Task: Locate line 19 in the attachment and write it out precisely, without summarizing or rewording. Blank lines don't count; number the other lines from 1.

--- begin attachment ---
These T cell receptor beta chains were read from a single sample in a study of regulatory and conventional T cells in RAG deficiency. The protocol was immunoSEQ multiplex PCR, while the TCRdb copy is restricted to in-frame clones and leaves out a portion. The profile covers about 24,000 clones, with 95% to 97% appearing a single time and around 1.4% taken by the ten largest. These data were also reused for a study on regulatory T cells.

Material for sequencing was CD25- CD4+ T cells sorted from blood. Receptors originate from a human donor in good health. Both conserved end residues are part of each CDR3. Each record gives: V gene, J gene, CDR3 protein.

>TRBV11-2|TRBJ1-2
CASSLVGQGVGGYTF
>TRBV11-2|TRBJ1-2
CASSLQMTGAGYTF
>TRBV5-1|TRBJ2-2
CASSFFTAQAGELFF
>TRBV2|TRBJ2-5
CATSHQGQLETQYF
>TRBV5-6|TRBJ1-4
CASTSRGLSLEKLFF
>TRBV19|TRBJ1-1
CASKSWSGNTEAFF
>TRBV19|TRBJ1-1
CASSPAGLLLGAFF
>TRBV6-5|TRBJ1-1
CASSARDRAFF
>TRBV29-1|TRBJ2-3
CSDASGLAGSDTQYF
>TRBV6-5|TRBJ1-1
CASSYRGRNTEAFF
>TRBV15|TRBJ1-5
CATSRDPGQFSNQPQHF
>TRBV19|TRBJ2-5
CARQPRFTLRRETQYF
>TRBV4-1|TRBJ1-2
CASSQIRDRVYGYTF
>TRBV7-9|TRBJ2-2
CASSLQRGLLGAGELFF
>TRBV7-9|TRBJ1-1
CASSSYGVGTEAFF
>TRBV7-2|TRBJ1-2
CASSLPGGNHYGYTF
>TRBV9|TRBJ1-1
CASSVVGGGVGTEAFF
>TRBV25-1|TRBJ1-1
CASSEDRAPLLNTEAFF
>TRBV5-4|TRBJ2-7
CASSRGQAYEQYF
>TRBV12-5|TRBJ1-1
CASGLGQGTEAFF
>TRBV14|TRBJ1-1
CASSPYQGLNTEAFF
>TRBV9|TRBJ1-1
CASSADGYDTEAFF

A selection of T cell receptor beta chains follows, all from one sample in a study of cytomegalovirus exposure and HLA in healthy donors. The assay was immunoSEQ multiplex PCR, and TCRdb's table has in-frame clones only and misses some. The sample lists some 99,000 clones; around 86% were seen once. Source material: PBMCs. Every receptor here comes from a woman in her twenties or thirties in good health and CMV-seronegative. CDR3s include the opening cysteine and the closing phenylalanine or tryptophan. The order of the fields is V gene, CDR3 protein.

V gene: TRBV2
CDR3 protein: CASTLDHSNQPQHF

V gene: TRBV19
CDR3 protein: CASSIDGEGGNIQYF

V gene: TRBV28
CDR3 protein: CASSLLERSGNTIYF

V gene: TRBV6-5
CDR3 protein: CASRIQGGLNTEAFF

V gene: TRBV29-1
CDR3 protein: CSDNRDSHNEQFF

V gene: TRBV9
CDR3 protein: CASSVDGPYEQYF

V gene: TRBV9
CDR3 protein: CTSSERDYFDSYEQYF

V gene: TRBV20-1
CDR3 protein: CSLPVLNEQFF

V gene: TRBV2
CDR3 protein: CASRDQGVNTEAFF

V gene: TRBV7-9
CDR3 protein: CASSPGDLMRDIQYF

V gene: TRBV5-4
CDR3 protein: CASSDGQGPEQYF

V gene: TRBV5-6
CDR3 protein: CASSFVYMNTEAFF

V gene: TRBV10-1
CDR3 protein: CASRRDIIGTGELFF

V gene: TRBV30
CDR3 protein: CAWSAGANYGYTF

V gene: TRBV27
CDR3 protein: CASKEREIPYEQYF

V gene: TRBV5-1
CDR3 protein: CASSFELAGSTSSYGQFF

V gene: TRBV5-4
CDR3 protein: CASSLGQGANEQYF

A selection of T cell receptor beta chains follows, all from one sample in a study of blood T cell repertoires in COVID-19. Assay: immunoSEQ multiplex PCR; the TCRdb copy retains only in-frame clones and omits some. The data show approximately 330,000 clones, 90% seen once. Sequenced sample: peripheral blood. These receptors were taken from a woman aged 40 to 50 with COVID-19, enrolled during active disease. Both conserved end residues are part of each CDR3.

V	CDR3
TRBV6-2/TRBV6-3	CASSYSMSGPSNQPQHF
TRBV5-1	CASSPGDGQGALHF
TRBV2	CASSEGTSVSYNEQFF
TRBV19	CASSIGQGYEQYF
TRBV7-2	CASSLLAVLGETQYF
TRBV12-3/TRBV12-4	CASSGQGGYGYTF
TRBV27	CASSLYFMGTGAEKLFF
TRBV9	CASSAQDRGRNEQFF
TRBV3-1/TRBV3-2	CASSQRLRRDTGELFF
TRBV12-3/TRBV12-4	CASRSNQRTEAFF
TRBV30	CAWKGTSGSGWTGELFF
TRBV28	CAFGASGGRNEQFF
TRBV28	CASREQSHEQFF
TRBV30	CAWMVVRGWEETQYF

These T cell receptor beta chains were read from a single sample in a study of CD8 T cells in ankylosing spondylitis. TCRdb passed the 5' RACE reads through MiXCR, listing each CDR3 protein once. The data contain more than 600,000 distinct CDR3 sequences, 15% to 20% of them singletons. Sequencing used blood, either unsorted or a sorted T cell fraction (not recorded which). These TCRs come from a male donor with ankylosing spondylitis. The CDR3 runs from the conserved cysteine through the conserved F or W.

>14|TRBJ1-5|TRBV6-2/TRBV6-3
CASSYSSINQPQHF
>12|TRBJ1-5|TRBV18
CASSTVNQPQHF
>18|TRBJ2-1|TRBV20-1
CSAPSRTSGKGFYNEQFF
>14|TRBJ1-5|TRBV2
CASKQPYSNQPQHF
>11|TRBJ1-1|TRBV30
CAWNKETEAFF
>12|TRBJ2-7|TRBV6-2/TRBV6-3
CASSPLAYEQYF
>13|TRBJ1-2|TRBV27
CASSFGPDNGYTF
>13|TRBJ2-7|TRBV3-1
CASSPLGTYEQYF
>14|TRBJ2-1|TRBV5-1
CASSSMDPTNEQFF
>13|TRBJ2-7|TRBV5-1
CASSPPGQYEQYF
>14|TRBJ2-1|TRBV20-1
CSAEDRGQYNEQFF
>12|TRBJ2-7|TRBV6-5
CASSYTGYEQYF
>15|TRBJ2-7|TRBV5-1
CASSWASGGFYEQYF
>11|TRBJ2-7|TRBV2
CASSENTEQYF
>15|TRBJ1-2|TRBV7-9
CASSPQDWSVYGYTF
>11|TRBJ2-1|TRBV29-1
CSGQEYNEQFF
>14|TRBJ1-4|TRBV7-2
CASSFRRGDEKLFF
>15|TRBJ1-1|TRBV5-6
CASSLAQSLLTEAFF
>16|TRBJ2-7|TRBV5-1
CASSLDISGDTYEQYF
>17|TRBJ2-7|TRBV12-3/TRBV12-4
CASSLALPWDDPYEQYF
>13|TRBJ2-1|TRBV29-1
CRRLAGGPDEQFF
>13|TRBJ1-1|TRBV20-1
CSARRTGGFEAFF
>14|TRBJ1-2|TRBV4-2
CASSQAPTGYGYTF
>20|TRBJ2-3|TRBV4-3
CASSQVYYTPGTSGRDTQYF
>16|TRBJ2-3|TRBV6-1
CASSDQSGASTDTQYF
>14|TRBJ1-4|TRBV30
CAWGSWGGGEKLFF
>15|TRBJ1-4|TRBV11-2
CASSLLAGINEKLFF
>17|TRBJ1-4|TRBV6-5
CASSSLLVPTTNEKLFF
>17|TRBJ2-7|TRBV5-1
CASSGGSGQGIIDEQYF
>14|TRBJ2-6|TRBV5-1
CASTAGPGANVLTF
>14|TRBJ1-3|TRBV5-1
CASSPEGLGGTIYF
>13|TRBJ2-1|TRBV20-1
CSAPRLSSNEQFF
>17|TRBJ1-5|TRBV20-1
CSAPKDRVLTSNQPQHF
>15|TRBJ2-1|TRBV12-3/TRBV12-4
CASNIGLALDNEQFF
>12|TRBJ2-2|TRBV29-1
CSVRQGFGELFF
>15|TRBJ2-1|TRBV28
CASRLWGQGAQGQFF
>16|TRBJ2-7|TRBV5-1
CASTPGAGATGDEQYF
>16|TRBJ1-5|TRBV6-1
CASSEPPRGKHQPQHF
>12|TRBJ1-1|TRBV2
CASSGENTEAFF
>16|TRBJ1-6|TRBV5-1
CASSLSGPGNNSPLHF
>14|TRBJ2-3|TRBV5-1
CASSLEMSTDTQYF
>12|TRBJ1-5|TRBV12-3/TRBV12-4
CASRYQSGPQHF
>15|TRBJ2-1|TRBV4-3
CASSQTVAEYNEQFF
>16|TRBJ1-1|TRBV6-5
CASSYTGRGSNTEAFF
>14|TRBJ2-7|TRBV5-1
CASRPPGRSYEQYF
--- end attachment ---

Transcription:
>TRBV29-1|TRBJ2-3